The news is out: [(Bloomberg Opinion) — Robert P. Jones is founder and CEO of the Public Religion Research Institute and author of the new book, “White Too Long: The Legacy of White Supremacy in American Christianity.” Jones, who was raised a Southern Baptist in Mississippi, has a divinity degree from Southwestern Baptist Theological Seminary and a doctorate in religion from Emory University. His book is a powerfully detailed history, not a polemic. I interviewed him, via email, last week. A lightly edited transcript follows.
Wilkinson: “Racism” is a popular subject right now. You use a term — in the book’s title and throughout the text — that has sharper edges and fewer ambiguities: “white supremacy.” That’s a phrase Americans typically associate with the Ku Klux Klan or other fringe groups. Yet how “fringe” is white supremacy to American culture?
Jones: Properly understood, white supremacy is not fringe at all but actually has framed the entire American story. For most white Americans, the term primarily evokes white sheets and burning crosses — extremist images, mostly from a bygone era. But white supremacy is not just, or even fundamentally, about individual acts of racial terrorism. Its more powerful expressions are built, over generations, into the way society is organized: which neighborhoods were open, which jobs were available, what political power was allowed, and what laws were applied to whom.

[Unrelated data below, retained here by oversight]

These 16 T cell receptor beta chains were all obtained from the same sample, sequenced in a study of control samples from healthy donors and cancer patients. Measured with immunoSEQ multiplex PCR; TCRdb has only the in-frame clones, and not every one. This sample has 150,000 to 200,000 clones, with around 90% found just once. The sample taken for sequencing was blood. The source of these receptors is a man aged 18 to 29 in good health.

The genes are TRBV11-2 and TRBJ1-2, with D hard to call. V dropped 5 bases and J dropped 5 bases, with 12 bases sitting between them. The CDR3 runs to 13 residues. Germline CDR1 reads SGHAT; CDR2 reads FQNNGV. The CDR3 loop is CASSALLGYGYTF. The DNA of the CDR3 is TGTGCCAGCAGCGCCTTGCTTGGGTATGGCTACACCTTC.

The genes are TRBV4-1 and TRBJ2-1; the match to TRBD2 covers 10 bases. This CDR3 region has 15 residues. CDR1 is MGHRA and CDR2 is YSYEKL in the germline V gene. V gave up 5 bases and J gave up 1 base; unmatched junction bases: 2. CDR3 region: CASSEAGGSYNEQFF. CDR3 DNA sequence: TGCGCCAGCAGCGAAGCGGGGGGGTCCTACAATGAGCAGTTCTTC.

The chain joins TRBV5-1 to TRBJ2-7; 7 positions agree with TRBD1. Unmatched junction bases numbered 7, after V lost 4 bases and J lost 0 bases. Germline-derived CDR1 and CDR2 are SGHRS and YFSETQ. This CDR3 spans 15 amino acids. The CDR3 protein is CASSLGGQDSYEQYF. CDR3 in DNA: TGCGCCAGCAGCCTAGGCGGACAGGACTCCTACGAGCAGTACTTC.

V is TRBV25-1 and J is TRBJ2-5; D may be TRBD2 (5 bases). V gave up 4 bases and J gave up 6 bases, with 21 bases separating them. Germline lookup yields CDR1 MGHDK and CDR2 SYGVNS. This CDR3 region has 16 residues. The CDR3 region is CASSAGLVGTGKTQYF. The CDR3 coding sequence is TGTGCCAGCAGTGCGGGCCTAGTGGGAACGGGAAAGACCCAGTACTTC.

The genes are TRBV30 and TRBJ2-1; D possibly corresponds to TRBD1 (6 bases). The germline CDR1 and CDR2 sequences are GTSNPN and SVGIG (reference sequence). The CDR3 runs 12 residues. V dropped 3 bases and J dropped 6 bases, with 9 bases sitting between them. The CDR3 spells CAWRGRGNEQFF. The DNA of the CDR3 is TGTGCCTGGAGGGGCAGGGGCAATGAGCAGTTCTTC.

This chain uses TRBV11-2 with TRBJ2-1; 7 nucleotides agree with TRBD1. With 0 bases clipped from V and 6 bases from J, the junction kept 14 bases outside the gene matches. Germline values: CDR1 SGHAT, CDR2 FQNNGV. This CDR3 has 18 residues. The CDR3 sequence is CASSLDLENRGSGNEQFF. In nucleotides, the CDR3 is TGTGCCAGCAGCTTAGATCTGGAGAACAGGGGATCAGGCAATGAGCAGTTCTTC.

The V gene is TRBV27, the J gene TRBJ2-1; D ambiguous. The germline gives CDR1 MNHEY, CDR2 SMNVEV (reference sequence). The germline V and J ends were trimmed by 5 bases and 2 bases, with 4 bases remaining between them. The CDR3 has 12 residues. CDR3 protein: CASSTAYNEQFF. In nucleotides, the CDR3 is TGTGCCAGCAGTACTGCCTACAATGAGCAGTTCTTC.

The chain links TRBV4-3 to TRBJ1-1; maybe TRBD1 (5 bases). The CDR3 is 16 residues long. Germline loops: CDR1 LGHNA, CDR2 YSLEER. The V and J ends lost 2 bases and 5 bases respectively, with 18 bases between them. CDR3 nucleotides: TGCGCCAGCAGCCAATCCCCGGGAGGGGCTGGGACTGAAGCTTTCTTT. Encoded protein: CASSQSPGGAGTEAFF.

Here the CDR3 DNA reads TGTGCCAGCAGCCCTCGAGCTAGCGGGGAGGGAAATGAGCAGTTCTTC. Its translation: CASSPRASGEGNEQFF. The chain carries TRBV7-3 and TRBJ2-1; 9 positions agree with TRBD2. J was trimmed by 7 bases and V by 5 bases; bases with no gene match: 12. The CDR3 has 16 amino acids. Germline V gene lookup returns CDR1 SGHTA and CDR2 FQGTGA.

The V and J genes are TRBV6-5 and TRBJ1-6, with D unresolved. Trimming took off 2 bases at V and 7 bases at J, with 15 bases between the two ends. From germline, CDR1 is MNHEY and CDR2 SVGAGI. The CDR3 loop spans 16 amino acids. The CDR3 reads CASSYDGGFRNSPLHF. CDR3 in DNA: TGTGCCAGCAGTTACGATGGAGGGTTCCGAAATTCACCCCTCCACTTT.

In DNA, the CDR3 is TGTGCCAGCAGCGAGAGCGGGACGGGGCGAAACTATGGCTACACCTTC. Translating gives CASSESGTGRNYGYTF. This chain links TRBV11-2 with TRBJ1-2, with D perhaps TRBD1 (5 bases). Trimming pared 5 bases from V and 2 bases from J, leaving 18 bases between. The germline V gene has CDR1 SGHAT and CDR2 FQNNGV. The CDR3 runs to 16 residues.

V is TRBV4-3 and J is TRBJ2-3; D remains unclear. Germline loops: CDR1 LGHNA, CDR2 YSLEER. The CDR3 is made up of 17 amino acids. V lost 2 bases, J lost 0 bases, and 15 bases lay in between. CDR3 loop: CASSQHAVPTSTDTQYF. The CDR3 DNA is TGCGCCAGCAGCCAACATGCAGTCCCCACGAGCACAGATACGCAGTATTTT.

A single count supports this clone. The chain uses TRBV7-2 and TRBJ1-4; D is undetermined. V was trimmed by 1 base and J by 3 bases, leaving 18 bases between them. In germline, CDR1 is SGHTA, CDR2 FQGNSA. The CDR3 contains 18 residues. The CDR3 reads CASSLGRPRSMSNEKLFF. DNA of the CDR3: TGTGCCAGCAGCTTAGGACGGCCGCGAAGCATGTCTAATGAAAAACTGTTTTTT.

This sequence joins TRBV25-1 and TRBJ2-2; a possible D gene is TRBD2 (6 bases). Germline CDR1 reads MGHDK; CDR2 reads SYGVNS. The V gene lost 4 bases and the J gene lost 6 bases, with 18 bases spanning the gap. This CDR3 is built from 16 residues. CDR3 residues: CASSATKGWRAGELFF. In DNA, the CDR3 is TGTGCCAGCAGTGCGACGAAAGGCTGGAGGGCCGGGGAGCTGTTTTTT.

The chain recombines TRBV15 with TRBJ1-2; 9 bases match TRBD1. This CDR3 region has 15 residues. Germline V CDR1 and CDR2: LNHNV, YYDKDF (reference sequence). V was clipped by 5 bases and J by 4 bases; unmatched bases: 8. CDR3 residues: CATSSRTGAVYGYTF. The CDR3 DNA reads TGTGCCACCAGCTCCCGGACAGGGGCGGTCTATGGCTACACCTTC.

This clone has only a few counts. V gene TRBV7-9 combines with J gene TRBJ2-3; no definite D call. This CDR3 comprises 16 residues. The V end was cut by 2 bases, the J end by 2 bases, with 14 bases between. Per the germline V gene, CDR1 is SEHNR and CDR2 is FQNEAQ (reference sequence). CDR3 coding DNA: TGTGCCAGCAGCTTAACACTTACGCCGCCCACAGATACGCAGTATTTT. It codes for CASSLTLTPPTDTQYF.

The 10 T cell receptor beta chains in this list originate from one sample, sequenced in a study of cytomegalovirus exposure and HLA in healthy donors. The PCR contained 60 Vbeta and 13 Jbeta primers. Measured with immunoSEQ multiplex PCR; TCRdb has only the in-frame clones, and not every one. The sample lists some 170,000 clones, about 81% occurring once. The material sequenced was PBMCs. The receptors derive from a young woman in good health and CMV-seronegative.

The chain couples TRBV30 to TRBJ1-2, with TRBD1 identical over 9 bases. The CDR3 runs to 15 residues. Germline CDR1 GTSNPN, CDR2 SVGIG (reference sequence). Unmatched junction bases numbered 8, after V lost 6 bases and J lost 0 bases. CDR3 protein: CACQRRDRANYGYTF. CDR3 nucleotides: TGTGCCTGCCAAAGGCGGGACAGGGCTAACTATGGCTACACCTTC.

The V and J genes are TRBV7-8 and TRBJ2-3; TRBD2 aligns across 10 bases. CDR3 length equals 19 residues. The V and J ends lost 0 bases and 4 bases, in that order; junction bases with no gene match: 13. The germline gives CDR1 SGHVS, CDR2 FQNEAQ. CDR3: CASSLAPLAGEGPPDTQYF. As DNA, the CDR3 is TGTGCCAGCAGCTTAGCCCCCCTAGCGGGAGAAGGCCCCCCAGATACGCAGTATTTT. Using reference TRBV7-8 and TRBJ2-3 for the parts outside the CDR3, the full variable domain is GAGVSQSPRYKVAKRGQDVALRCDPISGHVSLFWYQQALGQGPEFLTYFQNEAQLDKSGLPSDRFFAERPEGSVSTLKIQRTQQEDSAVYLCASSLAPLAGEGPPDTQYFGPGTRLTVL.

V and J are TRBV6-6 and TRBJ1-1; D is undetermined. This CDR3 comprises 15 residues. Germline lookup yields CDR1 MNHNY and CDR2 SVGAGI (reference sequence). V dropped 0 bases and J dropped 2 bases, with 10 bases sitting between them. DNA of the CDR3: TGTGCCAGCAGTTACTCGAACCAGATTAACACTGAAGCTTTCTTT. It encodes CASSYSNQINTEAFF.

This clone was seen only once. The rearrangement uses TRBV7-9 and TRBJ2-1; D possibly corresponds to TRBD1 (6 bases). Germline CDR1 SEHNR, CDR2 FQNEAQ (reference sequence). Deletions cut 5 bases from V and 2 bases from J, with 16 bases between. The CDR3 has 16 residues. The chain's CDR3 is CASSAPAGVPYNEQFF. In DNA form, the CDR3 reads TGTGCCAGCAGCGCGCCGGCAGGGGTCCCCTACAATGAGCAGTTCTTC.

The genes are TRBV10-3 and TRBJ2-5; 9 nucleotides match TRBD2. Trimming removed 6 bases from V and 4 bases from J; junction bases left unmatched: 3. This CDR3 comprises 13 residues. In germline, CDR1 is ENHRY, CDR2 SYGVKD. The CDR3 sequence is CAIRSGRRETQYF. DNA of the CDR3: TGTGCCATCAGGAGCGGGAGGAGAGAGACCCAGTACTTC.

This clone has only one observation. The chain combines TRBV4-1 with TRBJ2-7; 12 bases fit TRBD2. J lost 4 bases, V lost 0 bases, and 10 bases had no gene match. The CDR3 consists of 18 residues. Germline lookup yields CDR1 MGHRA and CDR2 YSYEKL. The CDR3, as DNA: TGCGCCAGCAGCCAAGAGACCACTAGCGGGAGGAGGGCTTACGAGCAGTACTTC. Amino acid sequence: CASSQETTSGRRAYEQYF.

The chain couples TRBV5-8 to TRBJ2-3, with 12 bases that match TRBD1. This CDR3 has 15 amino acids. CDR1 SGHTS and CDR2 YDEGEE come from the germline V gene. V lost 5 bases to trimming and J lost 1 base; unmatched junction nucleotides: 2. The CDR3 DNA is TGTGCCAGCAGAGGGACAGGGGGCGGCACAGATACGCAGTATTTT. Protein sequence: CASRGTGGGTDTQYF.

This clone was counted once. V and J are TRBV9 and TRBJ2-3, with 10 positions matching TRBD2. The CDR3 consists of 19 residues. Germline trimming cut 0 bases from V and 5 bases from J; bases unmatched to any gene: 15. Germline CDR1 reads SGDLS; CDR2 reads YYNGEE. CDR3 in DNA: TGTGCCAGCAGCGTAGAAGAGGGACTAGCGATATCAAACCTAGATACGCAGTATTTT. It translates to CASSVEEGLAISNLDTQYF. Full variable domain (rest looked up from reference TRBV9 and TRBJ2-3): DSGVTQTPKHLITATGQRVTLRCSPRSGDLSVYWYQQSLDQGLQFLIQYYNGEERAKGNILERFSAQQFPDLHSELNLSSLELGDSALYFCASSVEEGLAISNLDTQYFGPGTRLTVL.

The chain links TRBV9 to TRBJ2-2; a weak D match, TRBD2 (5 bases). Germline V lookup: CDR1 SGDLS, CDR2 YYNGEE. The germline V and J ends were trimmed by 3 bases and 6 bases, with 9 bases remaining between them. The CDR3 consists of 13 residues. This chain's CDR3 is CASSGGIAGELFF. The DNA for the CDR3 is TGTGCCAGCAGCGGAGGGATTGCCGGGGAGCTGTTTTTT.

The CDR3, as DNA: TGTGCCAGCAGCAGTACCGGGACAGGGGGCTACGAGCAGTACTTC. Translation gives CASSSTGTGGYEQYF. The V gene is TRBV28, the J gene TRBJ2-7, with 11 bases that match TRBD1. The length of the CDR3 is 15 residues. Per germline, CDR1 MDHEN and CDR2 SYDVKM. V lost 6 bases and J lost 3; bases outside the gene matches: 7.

If we reexamine the plain meaning of the phrase, its continued relevance comes into view. Even rearranging the words — from “white supremacy” to “supremacy of whites” — gets us to a clearer meaning: the belief that white people’s superior nature and divinely favored status entitles them to hold positions of power over Black and other nonwhite people.
A dizzying array of resources across multiple fields of human inquiry has been deployed to defend this belief. By far, the strongest were theological arguments that presented white supremacy as divine mandate. Particular readings of the Bible provided the scaffolding for these arguments. Black Americans, for example, were cast as descendants of Cain, whom the book of Genesis describes as physically marked by God after killing his brother, Abel, and then lying to God about the crime. In the white Christian version of this narrative, the original ancestor was a Black criminal, and modern-day dark-skinned people continue to bear the physical mark of this ancient transgression. This story implied that Blacks likely inherited both their purported ancestor’s physical distinctiveness and his inferior moral character. These teachings persisted in many white Christian circles well into the 20th century.]
Supremacist, not white, is one the words I used in my books to describe the Christian God. The day must come when the racism of religion is exposed for all to see and explained to whoever still doesn’t get it. Meanwhile, I will use stick figures, if needed, to explain it to the uneducated morons who persist on dwelling in the religious plantations. Now, more than ever, religion must not be allowed to slip through the cracks; religion must be held accountable for the hatred, racism, genocide, violence that are its core values.